Timing, timing, timing! There has never been a better time to challenge the staid, outdated and outmoded forms of information gathering and dissemination in organisations, for which we offer a genuinely unique solution, based upon mimicking the science of sensemaking in the construction of our Organisational Sensemaking TM diagnostic.
Throughout the world organisations have received repeated, brutal audits of their capacity to cope with large-scale events; the COVID-19 pandemic, the outbreak of war in Europe, the consequential fuel crisis and impending recession. In the UK we can also bookend those challenges with Brexit and a political meltdown. In such situations, leaders need to i) not make matters worse by guessing and ii) ‘perch’ and focus on what is actually happening, rather than what they think should be happening. Easy to say in retrospect; more demanding whilst an organisation’s tectonic plates are colliding out of control.
Sensemaking is an area of science much used to deconstruct and reconstruct major disasters where people have played a role in making a bad situation worse; when their sensemaking processes have been overloaded. It forms a life-critical building block of human decision-making, developed over millions of years. Flight or fight decisions take less than a second to make because our hunter-gatherer ancestors did not have the luxury of time; if they were confronted with a threat, they had to act immediately, or they would die. Logic or rational decision-making processes have been refined through socialisation (civilisation) for tens of thousands of years. The race between the two is not even close; emotion-laden pathways in the brain are faster than the logical signals. Because the emotional pathway in your brain transmits signals twice as fast as the more roundabout route involving logic, your judgment simply can’t intervene in time; it takes time to think, plan, analyse, and act.
Whether you are facing a lion in the savanna or a wolf on Wall Street, the better your sensemaking processes, the better your chances of survival! However, leaders face ever more complex issues, driven at high speed due to advances in technology and increasing scrutiny and compliance. And so, they have, historically, erred towards logic-driven empirically sound, but slow and expensive, data gathering and analysis (whether that be precise, but siloed, surveys or an army of consultant graduates with the veritable ‘clipboard’ poring [and stumbling] over an organisation). But trying to match a fast and complex world with slow data processing, decision-making and action, can sometimes lessen your chances of survival. Added to which our world is increasingly interconnected; seemingly unrelated developments now rapidly and profoundly affect each other. Meddling with interest rates can rapidly affect house prices that drive local school funding, which in turn can impact inequality not only of income and wealth but also of opportunity and threat.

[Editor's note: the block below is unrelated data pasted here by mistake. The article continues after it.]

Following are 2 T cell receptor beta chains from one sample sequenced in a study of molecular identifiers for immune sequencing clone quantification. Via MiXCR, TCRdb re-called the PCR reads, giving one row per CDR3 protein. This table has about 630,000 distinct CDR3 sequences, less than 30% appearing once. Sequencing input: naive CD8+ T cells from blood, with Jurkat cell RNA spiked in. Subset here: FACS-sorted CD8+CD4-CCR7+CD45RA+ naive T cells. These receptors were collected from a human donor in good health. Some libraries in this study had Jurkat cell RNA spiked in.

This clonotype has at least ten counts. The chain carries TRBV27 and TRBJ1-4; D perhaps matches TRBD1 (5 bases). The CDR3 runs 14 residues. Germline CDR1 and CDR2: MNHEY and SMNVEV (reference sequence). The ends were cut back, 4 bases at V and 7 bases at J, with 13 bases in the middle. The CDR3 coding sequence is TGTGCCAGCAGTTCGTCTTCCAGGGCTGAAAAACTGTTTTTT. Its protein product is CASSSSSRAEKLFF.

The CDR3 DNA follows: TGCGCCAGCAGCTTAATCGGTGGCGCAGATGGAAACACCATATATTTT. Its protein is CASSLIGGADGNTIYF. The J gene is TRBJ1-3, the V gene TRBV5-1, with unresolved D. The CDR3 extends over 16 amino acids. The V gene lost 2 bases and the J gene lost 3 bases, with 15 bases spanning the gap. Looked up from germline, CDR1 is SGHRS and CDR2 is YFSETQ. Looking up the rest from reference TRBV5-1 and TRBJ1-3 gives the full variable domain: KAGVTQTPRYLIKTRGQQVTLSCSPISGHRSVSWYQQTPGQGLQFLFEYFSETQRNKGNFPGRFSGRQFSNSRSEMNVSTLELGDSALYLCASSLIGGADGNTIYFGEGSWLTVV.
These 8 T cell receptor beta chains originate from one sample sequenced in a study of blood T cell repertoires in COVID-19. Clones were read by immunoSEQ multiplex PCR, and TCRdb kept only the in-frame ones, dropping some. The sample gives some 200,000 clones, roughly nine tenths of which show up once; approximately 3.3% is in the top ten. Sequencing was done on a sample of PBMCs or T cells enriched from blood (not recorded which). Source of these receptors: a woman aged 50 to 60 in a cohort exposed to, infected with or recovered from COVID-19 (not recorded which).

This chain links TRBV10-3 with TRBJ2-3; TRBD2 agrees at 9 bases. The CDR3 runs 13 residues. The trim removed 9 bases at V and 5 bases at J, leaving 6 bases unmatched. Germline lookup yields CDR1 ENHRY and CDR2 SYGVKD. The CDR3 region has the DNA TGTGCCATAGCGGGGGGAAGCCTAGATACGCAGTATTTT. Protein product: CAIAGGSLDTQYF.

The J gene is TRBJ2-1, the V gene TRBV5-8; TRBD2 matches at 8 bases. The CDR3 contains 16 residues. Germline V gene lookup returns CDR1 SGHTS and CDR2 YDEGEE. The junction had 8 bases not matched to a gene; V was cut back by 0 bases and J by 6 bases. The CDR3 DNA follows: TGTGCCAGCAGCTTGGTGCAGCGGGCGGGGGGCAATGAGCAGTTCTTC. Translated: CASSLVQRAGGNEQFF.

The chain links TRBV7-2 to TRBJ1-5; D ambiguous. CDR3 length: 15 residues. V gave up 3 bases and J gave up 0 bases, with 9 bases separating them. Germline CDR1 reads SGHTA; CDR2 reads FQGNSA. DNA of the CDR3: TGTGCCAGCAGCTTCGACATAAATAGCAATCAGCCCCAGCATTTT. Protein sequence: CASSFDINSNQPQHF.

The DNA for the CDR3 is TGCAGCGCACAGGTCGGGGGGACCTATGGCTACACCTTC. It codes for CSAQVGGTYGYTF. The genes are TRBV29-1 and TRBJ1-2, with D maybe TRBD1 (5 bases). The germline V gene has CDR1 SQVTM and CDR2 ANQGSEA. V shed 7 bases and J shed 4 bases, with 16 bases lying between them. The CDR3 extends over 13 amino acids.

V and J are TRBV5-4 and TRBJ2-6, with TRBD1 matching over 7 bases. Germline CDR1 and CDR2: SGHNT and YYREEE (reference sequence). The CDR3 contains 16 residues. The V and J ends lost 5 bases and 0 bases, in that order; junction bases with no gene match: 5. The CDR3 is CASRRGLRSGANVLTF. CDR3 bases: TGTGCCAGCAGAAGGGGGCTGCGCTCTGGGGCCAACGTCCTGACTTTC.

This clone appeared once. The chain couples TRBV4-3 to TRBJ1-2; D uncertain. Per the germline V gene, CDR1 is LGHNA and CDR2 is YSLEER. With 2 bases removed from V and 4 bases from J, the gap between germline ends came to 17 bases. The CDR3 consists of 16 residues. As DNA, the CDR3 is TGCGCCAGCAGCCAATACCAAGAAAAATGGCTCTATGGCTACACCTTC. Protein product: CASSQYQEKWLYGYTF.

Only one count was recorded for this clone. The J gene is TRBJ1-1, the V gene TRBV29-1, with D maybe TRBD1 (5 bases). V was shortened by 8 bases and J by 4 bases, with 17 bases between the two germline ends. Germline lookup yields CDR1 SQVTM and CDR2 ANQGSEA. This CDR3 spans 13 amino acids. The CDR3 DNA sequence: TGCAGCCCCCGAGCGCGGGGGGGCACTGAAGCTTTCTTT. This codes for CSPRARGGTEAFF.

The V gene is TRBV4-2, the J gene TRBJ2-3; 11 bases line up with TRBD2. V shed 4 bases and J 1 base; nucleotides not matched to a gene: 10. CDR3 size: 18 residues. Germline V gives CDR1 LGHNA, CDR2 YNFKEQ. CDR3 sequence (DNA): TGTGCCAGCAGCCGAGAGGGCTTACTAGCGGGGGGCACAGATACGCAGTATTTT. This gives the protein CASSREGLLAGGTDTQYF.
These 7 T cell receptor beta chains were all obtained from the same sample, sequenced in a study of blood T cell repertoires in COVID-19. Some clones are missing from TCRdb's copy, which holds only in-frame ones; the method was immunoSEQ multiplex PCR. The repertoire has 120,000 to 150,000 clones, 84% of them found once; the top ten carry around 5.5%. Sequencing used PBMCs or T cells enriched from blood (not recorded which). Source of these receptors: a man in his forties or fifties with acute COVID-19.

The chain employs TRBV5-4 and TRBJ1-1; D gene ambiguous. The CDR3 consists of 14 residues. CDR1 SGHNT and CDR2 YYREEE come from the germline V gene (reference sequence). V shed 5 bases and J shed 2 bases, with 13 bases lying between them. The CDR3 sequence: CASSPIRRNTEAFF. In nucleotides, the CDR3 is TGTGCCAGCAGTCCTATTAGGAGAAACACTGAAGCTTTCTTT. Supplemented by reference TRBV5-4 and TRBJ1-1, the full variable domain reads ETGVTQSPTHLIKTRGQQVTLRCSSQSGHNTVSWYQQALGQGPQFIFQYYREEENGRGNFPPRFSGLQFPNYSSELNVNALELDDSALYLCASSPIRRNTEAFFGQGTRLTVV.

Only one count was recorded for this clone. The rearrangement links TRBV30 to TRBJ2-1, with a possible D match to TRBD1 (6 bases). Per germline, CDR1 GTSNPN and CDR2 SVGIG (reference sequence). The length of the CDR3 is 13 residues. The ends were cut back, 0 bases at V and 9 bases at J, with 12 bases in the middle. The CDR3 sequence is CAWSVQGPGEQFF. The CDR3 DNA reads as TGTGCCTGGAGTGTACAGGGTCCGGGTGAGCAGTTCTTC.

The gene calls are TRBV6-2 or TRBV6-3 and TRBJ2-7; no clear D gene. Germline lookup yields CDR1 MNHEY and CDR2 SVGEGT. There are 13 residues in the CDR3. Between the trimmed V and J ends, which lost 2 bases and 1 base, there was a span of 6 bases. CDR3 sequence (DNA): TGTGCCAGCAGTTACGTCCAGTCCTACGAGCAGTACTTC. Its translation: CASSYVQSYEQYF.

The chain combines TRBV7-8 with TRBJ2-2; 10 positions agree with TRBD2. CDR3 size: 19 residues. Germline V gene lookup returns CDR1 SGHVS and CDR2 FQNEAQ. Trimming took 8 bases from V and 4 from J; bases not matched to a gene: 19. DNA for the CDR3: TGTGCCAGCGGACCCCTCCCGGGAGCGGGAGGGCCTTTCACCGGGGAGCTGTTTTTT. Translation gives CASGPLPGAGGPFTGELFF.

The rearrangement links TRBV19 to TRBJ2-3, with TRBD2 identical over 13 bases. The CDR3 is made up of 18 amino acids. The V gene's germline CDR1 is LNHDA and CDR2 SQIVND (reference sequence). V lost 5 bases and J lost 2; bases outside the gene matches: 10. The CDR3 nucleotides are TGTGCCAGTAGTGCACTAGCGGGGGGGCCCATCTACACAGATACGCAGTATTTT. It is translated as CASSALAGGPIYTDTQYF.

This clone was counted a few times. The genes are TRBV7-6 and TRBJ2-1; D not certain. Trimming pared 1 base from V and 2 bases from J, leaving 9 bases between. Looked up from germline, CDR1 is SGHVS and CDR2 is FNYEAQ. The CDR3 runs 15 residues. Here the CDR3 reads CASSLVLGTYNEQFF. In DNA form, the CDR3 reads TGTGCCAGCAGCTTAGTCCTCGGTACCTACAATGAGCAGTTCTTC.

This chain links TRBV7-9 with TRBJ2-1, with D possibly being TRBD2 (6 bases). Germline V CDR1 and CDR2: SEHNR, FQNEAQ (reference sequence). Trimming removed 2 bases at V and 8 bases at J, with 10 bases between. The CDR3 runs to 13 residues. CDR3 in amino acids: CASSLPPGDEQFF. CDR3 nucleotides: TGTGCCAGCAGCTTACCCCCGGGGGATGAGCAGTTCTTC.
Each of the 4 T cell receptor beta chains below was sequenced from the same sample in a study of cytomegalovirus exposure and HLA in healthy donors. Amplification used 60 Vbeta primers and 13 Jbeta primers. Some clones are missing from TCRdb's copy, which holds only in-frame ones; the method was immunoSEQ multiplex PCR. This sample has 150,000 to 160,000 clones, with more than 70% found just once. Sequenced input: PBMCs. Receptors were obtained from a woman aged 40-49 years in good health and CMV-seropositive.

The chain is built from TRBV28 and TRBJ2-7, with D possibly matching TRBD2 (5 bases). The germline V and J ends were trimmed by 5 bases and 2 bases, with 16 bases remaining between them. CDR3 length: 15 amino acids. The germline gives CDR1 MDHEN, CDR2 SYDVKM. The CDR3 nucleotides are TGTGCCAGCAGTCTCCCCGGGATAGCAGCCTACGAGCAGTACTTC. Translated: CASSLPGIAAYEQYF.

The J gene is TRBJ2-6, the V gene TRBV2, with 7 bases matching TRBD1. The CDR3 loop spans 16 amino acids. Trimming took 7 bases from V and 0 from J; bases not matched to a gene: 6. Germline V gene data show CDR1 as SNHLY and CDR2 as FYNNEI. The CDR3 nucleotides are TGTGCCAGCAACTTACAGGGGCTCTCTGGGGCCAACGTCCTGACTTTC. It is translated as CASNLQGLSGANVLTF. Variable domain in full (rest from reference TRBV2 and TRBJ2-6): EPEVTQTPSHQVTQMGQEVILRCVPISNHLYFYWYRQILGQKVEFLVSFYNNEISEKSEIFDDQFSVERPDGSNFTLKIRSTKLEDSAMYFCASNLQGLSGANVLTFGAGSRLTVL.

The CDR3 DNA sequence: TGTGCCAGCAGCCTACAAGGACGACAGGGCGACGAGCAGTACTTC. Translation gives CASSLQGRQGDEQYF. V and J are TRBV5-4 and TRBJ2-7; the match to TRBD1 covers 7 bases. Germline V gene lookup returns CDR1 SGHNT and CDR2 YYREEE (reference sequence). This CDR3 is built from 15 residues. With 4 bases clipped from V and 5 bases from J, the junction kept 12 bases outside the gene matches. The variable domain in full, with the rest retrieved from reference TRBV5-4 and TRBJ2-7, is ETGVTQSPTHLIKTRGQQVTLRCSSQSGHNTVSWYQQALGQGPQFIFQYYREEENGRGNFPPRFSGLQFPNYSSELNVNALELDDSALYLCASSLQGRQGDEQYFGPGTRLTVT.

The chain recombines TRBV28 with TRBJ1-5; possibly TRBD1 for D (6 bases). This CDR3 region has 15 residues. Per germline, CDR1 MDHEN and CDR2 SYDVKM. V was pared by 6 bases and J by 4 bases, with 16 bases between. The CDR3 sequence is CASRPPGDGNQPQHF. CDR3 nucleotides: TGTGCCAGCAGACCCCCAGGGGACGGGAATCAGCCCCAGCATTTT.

Uncertainty and fuzziness plague our existence, which demands daily decisions on everything from the painfully simple to the grossly complex. And in a world in which technology is progressing at breakneck speed, the advantages of a narrow focus and formulaic solutions are rapidly waning. If leaders have to wait until they have all the data for the myriad of issues they face, they would never make any timely decisions. In the majority of situations leaders want systems that can do the heavy lifting across large complex environments, narrowing focus to a handful of really important issues – quickly and with minimum disruption so that they, as the real domain experts, can make the key decisions. This means creating plausible (general and simple) lines of enquiry, unencumbered by data overload. And this is precisely what Tensense offers.
We believe that Organisational SensemakingTM offers a time-lapse series of views to see into the future because sensemaking, when used as a tool, can be used as part of predictive analytics by helping organisations to make sense of complex data sets and identify patterns or trends that may be difficult to see otherwise. This can involve using a variety of tools and techniques, such as data visualisation and machine learning, to identify and interpret the underlying meaning of data, and to develop predictions about future events based on this information. By using sensemaking as part of their predictive analytics efforts, organisations can gain a deeper understanding of their data and make more informed decisions about how to use it and achieve their goals.
Dr. Mike Carter, Chief Scientific Officer, Tensense.AI
Further Reading: Sensemaking: enabling leaders to see into the future